Alright folks, I'm new round these parts but I want to assure you that I have a good head on my shoulders and will always do my best to share my ideas and opinions with any of you.
That said, I did a search and didn't find jack so I wanted to throw out something called "Engine Oil Analysis". Mods, if I missed it and a thread already exists, kindly merge. Thanks.
On to the skinny.
For those of you that don't know what engine oil analysis is, it is a range of tests you can run on your used motor oil that will assist you in determining signs of premature wear, leaks and other ongoing and sometimes otherwise undetectable problems. Coming from a military background and being well school in preventative vehicle maintenance, I am quite familiar with annual and/semi-annual oil analysis. FWIW, you can also have this type of test conducted on your transmission and transfer case.
I have had my JK Wrangler for just over a year and have managed to rack up 39,000 miles. Seeing as this is a daily driver, I have a long daily commute, wheel it regularly and really aint all that confident that my "lifetime drivetrain warranty" is worth the paper it's written on, I want to be sure I'm taking the best care of my Jeep as I possibly can. SO! I sent my 38k oil change off after 4200 miles on it and had it tested using a standard analysis.
The standard engine oil analysis consists of a spectral exam, viscosity check, insolubles check and flash point check.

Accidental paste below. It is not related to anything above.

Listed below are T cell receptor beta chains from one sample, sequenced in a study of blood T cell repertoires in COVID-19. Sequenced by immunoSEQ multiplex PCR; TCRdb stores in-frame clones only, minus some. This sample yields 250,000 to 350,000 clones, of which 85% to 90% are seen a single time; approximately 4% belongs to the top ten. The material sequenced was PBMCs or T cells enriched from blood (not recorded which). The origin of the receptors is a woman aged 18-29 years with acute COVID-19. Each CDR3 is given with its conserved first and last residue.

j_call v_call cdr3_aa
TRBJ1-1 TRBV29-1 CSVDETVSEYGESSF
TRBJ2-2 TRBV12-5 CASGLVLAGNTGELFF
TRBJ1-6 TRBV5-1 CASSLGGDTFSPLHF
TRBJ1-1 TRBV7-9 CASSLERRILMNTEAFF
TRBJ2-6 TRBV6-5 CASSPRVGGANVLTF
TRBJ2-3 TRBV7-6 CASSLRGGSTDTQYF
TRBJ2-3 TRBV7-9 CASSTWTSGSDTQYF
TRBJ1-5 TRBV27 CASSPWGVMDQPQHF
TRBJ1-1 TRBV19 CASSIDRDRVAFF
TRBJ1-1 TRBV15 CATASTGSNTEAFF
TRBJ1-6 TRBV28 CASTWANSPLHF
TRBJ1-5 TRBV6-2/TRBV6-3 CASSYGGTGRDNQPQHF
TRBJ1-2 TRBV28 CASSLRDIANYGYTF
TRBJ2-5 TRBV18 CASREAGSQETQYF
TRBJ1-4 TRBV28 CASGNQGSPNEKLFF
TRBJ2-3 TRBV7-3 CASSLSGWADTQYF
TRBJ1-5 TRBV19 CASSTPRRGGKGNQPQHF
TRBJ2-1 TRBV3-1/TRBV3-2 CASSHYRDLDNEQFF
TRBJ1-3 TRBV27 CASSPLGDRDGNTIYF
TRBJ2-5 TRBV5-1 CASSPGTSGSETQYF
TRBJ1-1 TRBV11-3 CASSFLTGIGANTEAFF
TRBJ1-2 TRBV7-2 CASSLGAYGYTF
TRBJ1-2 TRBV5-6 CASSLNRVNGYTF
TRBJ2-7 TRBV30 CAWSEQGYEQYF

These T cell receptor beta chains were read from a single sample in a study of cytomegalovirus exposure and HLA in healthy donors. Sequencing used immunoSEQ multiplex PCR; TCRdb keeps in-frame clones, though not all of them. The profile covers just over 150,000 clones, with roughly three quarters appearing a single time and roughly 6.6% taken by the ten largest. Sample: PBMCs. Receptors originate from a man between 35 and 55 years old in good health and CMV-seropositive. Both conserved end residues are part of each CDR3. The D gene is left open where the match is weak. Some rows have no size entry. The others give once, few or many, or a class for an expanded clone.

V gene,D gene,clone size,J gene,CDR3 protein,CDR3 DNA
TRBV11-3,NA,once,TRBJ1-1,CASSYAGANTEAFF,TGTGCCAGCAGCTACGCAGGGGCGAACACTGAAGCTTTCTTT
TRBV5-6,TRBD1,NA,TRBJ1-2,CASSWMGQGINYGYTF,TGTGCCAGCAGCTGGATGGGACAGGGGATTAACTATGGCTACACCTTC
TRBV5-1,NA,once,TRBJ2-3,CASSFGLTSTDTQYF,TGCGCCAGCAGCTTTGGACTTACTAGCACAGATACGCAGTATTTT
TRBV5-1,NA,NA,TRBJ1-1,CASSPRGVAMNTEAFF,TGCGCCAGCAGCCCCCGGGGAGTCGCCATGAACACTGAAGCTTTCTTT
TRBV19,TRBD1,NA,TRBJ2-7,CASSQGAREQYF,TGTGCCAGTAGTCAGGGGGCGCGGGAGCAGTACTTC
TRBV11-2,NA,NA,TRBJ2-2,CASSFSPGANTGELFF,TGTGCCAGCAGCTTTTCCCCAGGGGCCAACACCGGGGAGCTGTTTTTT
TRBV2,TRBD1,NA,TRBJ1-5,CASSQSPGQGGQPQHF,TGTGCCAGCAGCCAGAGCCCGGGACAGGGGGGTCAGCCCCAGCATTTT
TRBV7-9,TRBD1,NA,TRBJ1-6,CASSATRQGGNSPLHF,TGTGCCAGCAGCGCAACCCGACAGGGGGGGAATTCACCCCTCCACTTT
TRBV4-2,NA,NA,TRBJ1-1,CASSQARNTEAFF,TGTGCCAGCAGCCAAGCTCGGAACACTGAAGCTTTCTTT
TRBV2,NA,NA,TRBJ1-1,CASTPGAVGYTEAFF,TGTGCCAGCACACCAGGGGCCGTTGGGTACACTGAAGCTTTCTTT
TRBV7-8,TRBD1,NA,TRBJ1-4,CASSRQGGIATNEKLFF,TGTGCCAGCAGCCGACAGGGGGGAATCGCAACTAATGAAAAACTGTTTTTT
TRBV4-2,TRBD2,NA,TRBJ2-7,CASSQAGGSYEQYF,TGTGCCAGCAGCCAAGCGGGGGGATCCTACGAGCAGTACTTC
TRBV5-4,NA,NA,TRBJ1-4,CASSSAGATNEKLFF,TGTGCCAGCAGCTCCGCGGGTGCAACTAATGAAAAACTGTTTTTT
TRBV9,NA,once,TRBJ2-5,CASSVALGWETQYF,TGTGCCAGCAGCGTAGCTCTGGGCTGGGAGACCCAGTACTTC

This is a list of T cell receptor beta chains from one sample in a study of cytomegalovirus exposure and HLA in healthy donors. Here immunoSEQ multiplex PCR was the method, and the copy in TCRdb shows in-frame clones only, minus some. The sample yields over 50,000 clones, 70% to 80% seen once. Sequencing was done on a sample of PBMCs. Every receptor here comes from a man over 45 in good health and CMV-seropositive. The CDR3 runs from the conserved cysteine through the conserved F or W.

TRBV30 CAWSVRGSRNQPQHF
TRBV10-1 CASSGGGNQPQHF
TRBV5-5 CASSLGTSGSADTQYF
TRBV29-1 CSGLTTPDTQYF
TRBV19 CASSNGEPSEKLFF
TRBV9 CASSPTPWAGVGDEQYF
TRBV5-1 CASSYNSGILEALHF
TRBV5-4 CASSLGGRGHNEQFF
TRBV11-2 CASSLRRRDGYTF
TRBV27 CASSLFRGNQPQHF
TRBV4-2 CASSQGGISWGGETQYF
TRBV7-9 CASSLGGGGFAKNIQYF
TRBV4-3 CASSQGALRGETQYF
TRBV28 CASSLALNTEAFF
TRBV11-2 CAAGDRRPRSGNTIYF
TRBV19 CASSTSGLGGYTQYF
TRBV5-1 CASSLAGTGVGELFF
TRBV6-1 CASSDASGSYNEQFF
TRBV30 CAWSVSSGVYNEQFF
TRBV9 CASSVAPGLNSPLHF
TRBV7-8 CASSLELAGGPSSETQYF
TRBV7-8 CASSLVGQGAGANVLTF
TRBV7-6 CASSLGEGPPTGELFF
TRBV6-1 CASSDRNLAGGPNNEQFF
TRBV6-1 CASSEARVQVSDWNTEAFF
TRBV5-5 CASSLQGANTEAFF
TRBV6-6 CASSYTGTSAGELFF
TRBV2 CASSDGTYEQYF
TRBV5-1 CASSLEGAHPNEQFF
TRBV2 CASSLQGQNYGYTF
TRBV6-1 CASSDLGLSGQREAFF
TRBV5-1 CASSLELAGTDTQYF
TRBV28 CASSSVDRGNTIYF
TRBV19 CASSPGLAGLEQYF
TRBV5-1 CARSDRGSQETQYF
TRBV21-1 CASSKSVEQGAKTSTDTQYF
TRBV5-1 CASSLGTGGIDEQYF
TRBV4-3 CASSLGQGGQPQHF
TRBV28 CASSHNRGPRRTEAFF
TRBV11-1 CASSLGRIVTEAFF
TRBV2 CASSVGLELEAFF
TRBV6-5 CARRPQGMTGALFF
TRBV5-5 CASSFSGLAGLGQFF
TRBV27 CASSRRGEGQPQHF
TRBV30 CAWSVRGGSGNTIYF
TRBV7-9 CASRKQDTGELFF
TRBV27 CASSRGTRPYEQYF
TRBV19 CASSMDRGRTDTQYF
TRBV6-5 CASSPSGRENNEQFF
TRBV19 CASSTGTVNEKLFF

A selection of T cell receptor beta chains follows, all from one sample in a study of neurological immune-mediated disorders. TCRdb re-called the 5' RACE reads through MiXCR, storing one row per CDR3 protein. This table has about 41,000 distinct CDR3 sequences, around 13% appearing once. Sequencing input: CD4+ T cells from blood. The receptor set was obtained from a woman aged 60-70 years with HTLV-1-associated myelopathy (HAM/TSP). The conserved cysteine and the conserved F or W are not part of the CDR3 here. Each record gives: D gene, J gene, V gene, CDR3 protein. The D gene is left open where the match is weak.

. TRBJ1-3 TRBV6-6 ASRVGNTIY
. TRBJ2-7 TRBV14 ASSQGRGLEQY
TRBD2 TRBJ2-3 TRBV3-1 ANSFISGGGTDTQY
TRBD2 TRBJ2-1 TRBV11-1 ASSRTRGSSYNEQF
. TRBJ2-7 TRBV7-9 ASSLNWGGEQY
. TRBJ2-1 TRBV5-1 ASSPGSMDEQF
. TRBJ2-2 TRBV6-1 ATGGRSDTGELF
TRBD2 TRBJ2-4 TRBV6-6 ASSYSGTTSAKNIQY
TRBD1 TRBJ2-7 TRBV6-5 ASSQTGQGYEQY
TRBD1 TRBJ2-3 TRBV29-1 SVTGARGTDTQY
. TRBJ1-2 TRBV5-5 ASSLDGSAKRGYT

A spectral exam checks the levels of wear metals, silicon, and additives present in the oil as well as the presence of coolant. This test can tell you if your bearings are wearing prematurely or if you have an internal leak (such as head gasket).
A viscosity check, of course, determines the grade of the oil. Viscosity can degrade as the oil wears. This test will tell you if you can extend out your change interval or maybe you need to change it more often than you are.
Insolubles quantifies the percentage of solids present in the oil indicating how well your engine is filtering both the oil and the air it ingests.
Flash Point determines the flash point of the oil. This is used to determine whether any contamination is present in the oil and is determined when the flash is lower than it should be.
Now this is all VERY good information to have as your engine begins to rack up the miles and if it is done on a regular basis, can help you diagnose engine problems LOOONG before they result in a critical breakdown.
There are assuredly innumerable laboratories out there that can do this for you and I certainly cannot recommend any single one of them, however I can tell you that I am currently using Blackstone Labs and am happy with their service and reporting procedures. I mailed off my sample on Friday last week (USPS) and today in my email I have a PDF of the results and they will be sending a hardcopy via snailmail.
On that note, this is what they had to say (synopsis, the actual values were listed in a table I won't include here)
"Based on data from this initial analysis of oil from your 3.8L, this engine appears to be in good shape. Universal averages show typical wear levels for this type of engine after about 5,000 miles on the oil. This oil was in use a little less than that and wear metals are very much in line with averages, some reading better than average. Insolubles, which are oxidized solids caused by heat, use, and blow-by, read low at 0.2%, showing good oil filtration and no combustion problems. No fuel, coolant, or water was noted. Try 6K miles on the next fill of oil."